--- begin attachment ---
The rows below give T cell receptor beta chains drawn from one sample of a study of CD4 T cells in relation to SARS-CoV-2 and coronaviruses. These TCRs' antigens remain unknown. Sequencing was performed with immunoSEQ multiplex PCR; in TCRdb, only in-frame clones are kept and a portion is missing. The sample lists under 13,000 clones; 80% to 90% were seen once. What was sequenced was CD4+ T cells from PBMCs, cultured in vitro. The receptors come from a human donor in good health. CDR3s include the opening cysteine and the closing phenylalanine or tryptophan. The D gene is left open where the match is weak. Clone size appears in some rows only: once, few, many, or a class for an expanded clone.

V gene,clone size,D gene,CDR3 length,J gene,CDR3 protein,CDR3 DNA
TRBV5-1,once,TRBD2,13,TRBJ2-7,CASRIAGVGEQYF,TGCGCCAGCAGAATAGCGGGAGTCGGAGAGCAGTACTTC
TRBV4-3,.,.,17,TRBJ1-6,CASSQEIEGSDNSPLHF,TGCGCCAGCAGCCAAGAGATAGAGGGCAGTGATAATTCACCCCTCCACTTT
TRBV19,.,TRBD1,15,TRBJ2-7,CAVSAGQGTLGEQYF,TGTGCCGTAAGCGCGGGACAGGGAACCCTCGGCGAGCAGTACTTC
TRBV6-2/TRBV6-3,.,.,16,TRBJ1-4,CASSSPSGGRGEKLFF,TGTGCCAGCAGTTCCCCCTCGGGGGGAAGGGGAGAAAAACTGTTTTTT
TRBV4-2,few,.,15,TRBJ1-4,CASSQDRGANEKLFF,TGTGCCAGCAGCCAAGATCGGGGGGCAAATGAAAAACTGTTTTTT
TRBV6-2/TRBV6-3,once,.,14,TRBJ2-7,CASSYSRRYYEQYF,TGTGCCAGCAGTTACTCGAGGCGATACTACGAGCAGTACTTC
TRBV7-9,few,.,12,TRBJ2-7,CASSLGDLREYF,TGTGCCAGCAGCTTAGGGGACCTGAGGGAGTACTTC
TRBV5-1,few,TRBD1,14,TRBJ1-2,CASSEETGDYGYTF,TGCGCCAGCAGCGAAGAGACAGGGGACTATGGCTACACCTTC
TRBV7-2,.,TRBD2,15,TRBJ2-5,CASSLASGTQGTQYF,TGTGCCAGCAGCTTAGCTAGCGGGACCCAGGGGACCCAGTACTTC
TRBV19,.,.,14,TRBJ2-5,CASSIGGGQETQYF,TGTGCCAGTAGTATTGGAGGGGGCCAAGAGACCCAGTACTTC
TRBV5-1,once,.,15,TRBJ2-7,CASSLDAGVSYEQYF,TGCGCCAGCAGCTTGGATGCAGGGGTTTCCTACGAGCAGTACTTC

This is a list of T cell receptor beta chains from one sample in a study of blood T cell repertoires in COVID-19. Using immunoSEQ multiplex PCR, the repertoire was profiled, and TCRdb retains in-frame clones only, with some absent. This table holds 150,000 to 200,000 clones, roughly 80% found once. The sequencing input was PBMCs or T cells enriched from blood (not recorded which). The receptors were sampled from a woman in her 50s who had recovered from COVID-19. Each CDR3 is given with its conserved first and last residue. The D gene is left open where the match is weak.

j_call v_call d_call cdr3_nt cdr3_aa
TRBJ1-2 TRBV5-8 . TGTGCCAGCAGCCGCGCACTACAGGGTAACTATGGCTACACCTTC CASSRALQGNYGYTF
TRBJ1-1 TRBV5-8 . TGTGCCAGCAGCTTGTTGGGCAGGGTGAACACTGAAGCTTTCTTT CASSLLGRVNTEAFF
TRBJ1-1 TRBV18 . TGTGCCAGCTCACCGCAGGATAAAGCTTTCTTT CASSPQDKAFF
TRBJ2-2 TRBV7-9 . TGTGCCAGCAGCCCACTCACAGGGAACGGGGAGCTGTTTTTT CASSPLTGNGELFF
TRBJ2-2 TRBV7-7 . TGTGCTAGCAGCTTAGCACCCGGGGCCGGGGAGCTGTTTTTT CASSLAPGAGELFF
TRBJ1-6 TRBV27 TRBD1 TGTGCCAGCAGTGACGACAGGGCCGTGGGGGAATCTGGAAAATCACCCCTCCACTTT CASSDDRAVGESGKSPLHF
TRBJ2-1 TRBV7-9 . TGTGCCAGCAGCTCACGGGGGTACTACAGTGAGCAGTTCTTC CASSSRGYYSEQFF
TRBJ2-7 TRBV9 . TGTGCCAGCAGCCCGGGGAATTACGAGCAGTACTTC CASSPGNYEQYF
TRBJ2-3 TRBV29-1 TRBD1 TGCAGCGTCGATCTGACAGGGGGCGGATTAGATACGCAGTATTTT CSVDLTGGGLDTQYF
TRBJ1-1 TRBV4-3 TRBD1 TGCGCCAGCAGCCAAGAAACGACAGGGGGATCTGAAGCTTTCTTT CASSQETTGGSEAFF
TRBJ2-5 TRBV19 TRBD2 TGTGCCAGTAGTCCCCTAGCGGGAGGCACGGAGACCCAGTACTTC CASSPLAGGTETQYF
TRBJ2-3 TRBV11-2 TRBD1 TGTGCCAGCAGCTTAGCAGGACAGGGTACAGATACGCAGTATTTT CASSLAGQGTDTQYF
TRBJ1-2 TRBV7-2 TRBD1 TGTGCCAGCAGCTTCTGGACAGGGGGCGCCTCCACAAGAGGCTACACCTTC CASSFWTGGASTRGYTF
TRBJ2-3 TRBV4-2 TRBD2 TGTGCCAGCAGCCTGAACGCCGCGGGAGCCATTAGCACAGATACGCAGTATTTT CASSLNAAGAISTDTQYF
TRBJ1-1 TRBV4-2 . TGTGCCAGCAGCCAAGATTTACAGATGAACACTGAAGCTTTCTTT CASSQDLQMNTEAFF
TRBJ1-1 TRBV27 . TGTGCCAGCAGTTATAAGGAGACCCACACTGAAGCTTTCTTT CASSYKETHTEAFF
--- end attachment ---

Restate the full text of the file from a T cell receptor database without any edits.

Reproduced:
The rows below give T cell receptor beta chains drawn from one sample of a study of CD4 T cells in relation to SARS-CoV-2 and coronaviruses. These TCRs' antigens remain unknown. Sequencing was performed with immunoSEQ multiplex PCR; in TCRdb, only in-frame clones are kept and a portion is missing. The sample lists under 13,000 clones; 80% to 90% were seen once. What was sequenced was CD4+ T cells from PBMCs, cultured in vitro. The receptors come from a human donor in good health. CDR3s include the opening cysteine and the closing phenylalanine or tryptophan. The D gene is left open where the match is weak. Clone size appears in some rows only: once, few, many, or a class for an expanded clone.

V gene,clone size,D gene,CDR3 length,J gene,CDR3 protein,CDR3 DNA
TRBV5-1,once,TRBD2,13,TRBJ2-7,CASRIAGVGEQYF,TGCGCCAGCAGAATAGCGGGAGTCGGAGAGCAGTACTTC
TRBV4-3,.,.,17,TRBJ1-6,CASSQEIEGSDNSPLHF,TGCGCCAGCAGCCAAGAGATAGAGGGCAGTGATAATTCACCCCTCCACTTT
TRBV19,.,TRBD1,15,TRBJ2-7,CAVSAGQGTLGEQYF,TGTGCCGTAAGCGCGGGACAGGGAACCCTCGGCGAGCAGTACTTC
TRBV6-2/TRBV6-3,.,.,16,TRBJ1-4,CASSSPSGGRGEKLFF,TGTGCCAGCAGTTCCCCCTCGGGGGGAAGGGGAGAAAAACTGTTTTTT
TRBV4-2,few,.,15,TRBJ1-4,CASSQDRGANEKLFF,TGTGCCAGCAGCCAAGATCGGGGGGCAAATGAAAAACTGTTTTTT
TRBV6-2/TRBV6-3,once,.,14,TRBJ2-7,CASSYSRRYYEQYF,TGTGCCAGCAGTTACTCGAGGCGATACTACGAGCAGTACTTC
TRBV7-9,few,.,12,TRBJ2-7,CASSLGDLREYF,TGTGCCAGCAGCTTAGGGGACCTGAGGGAGTACTTC
TRBV5-1,few,TRBD1,14,TRBJ1-2,CASSEETGDYGYTF,TGCGCCAGCAGCGAAGAGACAGGGGACTATGGCTACACCTTC
TRBV7-2,.,TRBD2,15,TRBJ2-5,CASSLASGTQGTQYF,TGTGCCAGCAGCTTAGCTAGCGGGACCCAGGGGACCCAGTACTTC
TRBV19,.,.,14,TRBJ2-5,CASSIGGGQETQYF,TGTGCCAGTAGTATTGGAGGGGGCCAAGAGACCCAGTACTTC
TRBV5-1,once,.,15,TRBJ2-7,CASSLDAGVSYEQYF,TGCGCCAGCAGCTTGGATGCAGGGGTTTCCTACGAGCAGTACTTC

This is a list of T cell receptor beta chains from one sample in a study of blood T cell repertoires in COVID-19. Using immunoSEQ multiplex PCR, the repertoire was profiled, and TCRdb retains in-frame clones only, with some absent. This table holds 150,000 to 200,000 clones, roughly 80% found once. The sequencing input was PBMCs or T cells enriched from blood (not recorded which). The receptors were sampled from a woman in her 50s who had recovered from COVID-19. Each CDR3 is given with its conserved first and last residue. The D gene is left open where the match is weak.

j_call v_call d_call cdr3_nt cdr3_aa
TRBJ1-2 TRBV5-8 . TGTGCCAGCAGCCGCGCACTACAGGGTAACTATGGCTACACCTTC CASSRALQGNYGYTF
TRBJ1-1 TRBV5-8 . TGTGCCAGCAGCTTGTTGGGCAGGGTGAACACTGAAGCTTTCTTT CASSLLGRVNTEAFF
TRBJ1-1 TRBV18 . TGTGCCAGCTCACCGCAGGATAAAGCTTTCTTT CASSPQDKAFF
TRBJ2-2 TRBV7-9 . TGTGCCAGCAGCCCACTCACAGGGAACGGGGAGCTGTTTTTT CASSPLTGNGELFF
TRBJ2-2 TRBV7-7 . TGTGCTAGCAGCTTAGCACCCGGGGCCGGGGAGCTGTTTTTT CASSLAPGAGELFF
TRBJ1-6 TRBV27 TRBD1 TGTGCCAGCAGTGACGACAGGGCCGTGGGGGAATCTGGAAAATCACCCCTCCACTTT CASSDDRAVGESGKSPLHF
TRBJ2-1 TRBV7-9 . TGTGCCAGCAGCTCACGGGGGTACTACAGTGAGCAGTTCTTC CASSSRGYYSEQFF
TRBJ2-7 TRBV9 . TGTGCCAGCAGCCCGGGGAATTACGAGCAGTACTTC CASSPGNYEQYF
TRBJ2-3 TRBV29-1 TRBD1 TGCAGCGTCGATCTGACAGGGGGCGGATTAGATACGCAGTATTTT CSVDLTGGGLDTQYF
TRBJ1-1 TRBV4-3 TRBD1 TGCGCCAGCAGCCAAGAAACGACAGGGGGATCTGAAGCTTTCTTT CASSQETTGGSEAFF
TRBJ2-5 TRBV19 TRBD2 TGTGCCAGTAGTCCCCTAGCGGGAGGCACGGAGACCCAGTACTTC CASSPLAGGTETQYF
TRBJ2-3 TRBV11-2 TRBD1 TGTGCCAGCAGCTTAGCAGGACAGGGTACAGATACGCAGTATTTT CASSLAGQGTDTQYF
TRBJ1-2 TRBV7-2 TRBD1 TGTGCCAGCAGCTTCTGGACAGGGGGCGCCTCCACAAGAGGCTACACCTTC CASSFWTGGASTRGYTF
TRBJ2-3 TRBV4-2 TRBD2 TGTGCCAGCAGCCTGAACGCCGCGGGAGCCATTAGCACAGATACGCAGTATTTT CASSLNAAGAISTDTQYF
TRBJ1-1 TRBV4-2 . TGTGCCAGCAGCCAAGATTTACAGATGAACACTGAAGCTTTCTTT CASSQDLQMNTEAFF
TRBJ1-1 TRBV27 . TGTGCCAGCAGTTATAAGGAGACCCACACTGAAGCTTTCTTT CASSYKETHTEAFF